Today, if you want to, you can buy AT&T's DirecTV pay-TV and internet service from Verizon (AT&T's archrival). The DirecTV offer from Verizon is scheduled to end in October, and represents the tail-end of a long-term bundling agreement Verizon inked with DirecTV prior to AT&T's $49 billion acquisition of DirecTV that closed almost exactly a year ago. Verizon's DirecTV bundle, strange as it is, represents just one of the many bundling attempts Verizon has tested over the years.
As AT&T readies the launch of its DirecTV Now streaming pay-TV service later this year, the company told investors Thursday that 5 million customers have already signed up for an offer that bundles DirecTV service with unlimited wireless data plans.
AT&T said 5 million customers have signed up for its bundled offering that packages DirecTV with unlimited wireless service-- which is an encouraging sign for a carrier preparing to leverage its $49 billion acquisition of the satellite TV company.
AT&T says it's on track to extend its fiber-to-the-premises (FTTP) service to over 2 million locations by the end of 2016, nearly doubling the reach of its fiber network as fulfills FCC requirements related to its DirecTV deal.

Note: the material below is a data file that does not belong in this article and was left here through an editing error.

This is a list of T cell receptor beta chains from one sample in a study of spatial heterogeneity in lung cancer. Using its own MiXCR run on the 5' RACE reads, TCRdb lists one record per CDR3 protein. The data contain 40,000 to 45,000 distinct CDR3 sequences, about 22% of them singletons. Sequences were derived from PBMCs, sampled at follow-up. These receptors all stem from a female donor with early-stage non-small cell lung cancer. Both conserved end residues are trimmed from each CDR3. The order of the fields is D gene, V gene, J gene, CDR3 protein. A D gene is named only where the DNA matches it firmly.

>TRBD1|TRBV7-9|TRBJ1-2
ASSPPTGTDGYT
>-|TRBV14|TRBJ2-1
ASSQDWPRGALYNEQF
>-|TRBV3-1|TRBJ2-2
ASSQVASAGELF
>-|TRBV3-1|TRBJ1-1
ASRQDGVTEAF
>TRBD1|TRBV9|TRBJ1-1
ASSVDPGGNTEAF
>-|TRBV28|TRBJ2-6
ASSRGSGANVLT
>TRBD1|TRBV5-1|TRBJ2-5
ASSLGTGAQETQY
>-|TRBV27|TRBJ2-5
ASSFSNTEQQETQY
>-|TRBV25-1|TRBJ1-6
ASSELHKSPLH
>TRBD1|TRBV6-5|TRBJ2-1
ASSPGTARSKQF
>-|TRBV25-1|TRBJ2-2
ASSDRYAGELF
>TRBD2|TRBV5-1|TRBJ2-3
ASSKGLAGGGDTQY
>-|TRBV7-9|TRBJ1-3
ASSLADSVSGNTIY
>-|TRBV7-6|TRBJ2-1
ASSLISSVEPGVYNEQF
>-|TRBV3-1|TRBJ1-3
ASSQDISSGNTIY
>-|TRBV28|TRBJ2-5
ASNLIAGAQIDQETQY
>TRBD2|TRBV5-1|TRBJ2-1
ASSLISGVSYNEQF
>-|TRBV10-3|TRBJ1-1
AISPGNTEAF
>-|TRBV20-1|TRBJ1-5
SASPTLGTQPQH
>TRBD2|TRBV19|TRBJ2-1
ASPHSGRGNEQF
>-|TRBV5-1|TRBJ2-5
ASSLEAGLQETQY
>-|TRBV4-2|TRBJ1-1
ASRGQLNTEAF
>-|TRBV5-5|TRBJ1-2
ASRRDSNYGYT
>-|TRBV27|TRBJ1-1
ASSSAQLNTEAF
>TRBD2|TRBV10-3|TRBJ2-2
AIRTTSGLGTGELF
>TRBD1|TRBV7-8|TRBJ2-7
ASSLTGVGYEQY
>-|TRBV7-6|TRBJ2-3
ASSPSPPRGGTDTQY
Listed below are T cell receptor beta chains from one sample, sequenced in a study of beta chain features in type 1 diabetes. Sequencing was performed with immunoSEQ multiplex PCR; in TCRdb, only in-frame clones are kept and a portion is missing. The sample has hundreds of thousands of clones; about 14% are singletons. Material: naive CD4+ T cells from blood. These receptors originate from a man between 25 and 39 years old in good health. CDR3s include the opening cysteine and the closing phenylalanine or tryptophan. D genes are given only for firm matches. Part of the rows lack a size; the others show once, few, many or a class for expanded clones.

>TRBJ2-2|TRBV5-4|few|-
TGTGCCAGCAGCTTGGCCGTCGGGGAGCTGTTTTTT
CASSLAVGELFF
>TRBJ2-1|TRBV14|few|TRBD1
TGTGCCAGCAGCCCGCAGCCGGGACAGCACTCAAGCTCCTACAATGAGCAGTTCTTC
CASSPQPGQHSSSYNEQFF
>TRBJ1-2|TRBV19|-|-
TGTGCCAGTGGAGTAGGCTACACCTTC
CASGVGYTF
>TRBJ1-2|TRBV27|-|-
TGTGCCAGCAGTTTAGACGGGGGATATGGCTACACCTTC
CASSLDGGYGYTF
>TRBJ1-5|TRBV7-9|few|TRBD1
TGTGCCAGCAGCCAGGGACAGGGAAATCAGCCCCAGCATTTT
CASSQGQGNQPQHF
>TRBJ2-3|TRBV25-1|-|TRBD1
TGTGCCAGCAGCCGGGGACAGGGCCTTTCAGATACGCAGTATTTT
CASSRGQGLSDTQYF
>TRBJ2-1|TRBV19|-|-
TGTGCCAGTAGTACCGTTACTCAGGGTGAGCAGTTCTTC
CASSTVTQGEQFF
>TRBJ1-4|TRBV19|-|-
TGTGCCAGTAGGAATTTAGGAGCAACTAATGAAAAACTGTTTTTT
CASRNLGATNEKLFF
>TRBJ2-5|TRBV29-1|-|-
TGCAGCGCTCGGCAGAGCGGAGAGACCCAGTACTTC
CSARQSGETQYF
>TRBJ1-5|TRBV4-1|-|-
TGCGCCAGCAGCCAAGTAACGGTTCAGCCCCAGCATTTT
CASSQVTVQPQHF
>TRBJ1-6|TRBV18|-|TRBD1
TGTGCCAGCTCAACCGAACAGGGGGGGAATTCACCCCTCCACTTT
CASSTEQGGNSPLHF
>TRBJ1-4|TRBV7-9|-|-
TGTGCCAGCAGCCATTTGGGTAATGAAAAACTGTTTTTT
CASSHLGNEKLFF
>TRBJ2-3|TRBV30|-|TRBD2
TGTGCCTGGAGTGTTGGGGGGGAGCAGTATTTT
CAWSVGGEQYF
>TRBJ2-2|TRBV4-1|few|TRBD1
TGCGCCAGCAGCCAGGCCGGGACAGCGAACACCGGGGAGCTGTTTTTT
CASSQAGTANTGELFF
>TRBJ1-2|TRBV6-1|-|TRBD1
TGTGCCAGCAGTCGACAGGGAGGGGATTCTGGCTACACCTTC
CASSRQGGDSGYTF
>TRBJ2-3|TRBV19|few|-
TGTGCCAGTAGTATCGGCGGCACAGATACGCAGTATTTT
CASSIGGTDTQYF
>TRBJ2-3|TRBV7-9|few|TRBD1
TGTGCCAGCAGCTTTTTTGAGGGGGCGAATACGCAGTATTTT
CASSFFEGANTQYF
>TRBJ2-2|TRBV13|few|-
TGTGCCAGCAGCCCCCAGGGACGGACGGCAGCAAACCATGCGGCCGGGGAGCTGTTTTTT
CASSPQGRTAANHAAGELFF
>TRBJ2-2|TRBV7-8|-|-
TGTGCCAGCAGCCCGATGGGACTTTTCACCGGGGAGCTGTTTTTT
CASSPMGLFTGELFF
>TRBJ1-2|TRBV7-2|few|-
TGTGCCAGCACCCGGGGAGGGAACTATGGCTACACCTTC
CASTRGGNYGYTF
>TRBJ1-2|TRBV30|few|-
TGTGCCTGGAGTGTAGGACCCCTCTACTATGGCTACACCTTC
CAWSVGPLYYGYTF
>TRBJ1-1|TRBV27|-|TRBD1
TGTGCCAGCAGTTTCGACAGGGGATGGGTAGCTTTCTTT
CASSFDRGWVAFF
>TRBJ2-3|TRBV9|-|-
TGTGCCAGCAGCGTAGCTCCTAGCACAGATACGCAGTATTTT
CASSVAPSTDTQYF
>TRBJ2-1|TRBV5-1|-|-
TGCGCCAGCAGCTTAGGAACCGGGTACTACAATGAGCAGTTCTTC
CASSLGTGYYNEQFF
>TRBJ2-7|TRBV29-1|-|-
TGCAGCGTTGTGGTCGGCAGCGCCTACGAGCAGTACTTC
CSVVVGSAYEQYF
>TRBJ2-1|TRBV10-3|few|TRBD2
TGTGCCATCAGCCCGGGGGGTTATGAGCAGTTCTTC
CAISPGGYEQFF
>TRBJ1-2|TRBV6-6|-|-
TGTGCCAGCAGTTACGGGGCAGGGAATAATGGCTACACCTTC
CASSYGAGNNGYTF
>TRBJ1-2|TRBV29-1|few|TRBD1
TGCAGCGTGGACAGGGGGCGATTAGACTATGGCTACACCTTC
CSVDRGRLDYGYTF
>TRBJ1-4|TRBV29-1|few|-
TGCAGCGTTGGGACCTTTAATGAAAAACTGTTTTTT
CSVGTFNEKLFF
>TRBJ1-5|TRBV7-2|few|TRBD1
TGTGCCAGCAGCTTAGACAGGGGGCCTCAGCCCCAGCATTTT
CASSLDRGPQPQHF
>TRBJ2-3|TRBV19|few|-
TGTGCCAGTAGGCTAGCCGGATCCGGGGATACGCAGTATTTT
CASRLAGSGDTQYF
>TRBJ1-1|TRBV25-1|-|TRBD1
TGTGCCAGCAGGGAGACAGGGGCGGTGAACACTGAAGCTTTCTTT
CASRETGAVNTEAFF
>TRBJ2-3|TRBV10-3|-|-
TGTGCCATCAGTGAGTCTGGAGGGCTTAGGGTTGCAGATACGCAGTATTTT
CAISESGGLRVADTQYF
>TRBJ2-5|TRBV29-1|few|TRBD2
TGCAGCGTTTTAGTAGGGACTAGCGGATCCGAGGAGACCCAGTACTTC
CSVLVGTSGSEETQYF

AT&T's strategy of focusing on high-revenue wireless customers continued to provide mixed results in the second quarter, boosting margins but causing the carrier to sacrifice share of the lucrative postpaid smartphone market in the U.S.
AT&T may be one of the largest telco broadband players, but in the second quarter the service provider saw total broadband subscriber additions drop significantly-- a factor it says is related to seasonality.
AT&T reported net domestic pay-TV customer losses of 49,000, with a strong gain of 342,000 DirecTV satellite subscribers being more than offset by losses of 391,000 U-verse TV users in the second quarter.
AT&T has requested the FCC's permission to shutter its fractional DS1 service provided by affiliates in 12 states, part of an ongoing effort to offload unused legacy services as its customers transition to IP.
The connected home of tomorrow provides a vast number of opportunities for developers, device manufacturers and service providers. But how much opportunity will exist for mobile network operators is still unclear.
A CenturyLink-led coalition of six service providers has called for a peer review of the FCC's notice of proposed further rulemaking on its special access reform proposal, citing what they say is a flawed analysis of the market.